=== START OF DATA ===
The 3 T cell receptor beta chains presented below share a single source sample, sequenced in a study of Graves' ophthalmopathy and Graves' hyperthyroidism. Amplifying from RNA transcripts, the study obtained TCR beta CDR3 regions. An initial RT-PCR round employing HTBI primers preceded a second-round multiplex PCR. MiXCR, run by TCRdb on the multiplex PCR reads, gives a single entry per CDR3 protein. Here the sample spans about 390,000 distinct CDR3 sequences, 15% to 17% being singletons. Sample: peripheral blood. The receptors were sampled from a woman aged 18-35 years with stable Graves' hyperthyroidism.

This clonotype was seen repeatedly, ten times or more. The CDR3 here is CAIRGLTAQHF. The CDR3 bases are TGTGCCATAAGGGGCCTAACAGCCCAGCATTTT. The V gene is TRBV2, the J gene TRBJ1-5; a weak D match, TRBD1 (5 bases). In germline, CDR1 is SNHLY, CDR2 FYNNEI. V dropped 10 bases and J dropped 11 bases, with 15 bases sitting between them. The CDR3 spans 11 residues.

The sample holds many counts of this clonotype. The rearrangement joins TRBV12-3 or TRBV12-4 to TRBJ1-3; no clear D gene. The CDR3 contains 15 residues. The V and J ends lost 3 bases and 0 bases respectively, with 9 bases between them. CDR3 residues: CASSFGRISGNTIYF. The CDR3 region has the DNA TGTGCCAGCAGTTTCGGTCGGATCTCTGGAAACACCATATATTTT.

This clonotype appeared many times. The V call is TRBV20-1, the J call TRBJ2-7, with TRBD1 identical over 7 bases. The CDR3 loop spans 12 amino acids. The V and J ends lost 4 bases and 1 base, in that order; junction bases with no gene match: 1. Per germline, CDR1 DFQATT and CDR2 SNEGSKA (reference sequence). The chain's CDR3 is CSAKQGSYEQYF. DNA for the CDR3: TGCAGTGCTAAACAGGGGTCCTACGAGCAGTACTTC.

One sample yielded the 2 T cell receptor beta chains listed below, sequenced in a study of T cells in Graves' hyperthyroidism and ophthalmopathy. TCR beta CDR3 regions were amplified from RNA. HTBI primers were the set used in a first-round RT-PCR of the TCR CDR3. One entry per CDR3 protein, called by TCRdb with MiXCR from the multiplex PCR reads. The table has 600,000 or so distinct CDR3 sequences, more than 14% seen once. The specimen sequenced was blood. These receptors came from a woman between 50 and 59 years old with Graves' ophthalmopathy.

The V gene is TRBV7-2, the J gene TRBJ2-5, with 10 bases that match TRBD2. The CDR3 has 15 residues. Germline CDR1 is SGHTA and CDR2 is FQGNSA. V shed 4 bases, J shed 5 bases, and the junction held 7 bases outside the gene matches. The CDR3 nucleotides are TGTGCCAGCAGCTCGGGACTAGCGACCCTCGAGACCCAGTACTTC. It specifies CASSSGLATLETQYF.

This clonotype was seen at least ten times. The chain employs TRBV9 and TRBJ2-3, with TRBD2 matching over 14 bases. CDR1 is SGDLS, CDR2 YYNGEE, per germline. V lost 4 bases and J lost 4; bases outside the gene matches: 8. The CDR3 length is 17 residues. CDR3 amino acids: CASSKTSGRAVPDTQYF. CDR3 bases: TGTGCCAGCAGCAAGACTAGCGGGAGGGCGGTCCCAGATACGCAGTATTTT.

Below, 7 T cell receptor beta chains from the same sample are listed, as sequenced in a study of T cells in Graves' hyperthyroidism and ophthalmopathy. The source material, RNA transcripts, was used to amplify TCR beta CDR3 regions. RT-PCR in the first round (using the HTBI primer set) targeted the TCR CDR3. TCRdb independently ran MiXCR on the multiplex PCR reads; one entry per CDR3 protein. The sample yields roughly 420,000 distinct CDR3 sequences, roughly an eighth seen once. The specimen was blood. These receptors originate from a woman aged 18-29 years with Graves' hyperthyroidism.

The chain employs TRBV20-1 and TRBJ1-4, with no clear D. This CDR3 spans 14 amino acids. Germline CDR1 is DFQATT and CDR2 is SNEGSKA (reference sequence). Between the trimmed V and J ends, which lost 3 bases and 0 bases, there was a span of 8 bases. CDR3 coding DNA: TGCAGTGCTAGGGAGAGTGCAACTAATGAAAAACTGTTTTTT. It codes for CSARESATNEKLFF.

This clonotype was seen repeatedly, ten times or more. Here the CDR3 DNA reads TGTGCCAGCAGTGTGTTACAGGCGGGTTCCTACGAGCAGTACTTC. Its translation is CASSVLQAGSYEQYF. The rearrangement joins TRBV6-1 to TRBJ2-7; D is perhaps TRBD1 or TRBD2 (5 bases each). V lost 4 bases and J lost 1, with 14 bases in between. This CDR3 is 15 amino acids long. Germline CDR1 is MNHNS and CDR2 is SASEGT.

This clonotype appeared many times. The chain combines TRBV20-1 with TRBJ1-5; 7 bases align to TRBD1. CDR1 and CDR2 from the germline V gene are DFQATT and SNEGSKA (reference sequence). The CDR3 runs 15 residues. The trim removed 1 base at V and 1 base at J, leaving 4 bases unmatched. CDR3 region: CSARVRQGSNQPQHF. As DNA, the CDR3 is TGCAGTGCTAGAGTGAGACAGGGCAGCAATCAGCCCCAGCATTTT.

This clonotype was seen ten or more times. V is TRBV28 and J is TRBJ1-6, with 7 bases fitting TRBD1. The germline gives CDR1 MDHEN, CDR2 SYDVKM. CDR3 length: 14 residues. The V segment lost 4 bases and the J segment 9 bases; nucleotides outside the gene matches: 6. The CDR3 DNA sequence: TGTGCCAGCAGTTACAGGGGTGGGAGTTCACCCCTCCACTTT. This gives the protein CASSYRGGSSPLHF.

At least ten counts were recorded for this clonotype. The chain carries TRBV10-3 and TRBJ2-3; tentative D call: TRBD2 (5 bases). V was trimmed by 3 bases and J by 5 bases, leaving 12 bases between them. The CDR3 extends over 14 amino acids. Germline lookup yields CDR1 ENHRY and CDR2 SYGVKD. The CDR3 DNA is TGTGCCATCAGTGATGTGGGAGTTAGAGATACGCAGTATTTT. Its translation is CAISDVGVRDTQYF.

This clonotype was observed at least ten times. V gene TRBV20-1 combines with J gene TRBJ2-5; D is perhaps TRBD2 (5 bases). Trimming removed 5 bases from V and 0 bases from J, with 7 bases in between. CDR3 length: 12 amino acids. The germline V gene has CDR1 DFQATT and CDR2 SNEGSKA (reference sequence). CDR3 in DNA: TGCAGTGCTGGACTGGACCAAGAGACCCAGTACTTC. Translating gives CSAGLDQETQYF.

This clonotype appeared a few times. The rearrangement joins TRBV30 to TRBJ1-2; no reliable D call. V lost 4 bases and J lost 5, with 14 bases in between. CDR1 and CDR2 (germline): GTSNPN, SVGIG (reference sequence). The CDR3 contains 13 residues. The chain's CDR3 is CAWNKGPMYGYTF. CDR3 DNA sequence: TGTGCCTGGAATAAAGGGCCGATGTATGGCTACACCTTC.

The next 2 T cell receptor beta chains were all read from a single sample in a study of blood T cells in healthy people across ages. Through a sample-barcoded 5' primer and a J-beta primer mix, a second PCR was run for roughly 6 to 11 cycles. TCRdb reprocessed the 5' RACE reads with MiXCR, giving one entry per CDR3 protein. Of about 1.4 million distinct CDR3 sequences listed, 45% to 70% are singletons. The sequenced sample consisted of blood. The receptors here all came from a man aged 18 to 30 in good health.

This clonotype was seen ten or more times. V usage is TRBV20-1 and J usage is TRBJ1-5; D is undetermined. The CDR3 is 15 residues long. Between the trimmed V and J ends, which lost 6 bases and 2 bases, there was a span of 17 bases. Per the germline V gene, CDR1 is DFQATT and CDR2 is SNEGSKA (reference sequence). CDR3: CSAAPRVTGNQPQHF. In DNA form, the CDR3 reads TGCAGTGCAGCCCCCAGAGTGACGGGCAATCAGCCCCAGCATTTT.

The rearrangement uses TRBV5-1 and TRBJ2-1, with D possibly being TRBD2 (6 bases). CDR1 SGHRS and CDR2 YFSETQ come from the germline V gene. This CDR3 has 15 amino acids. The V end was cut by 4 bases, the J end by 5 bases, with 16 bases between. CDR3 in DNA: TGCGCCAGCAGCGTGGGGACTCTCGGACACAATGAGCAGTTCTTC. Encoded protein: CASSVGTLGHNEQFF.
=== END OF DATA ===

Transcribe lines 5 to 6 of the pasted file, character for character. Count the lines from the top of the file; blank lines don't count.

One sample yielded the 2 T cell receptor beta chains listed below, sequenced in a study of T cells in Graves' hyperthyroidism and ophthalmopathy. TCR beta CDR3 regions were amplified from RNA. HTBI primers were the set used in a first-round RT-PCR of the TCR CDR3. One entry per CDR3 protein, called by TCRdb with MiXCR from the multiplex PCR reads. The table has 600,000 or so distinct CDR3 sequences, more than 14% seen once. The specimen sequenced was blood. These receptors came from a woman between 50 and 59 years old with Graves' ophthalmopathy.

The V gene is TRBV7-2, the J gene TRBJ2-5, with 10 bases that match TRBD2. The CDR3 has 15 residues. Germline CDR1 is SGHTA and CDR2 is FQGNSA. V shed 4 bases, J shed 5 bases, and the junction held 7 bases outside the gene matches. The CDR3 nucleotides are TGTGCCAGCAGCTCGGGACTAGCGACCCTCGAGACCCAGTACTTC. It specifies CASSSGLATLETQYF.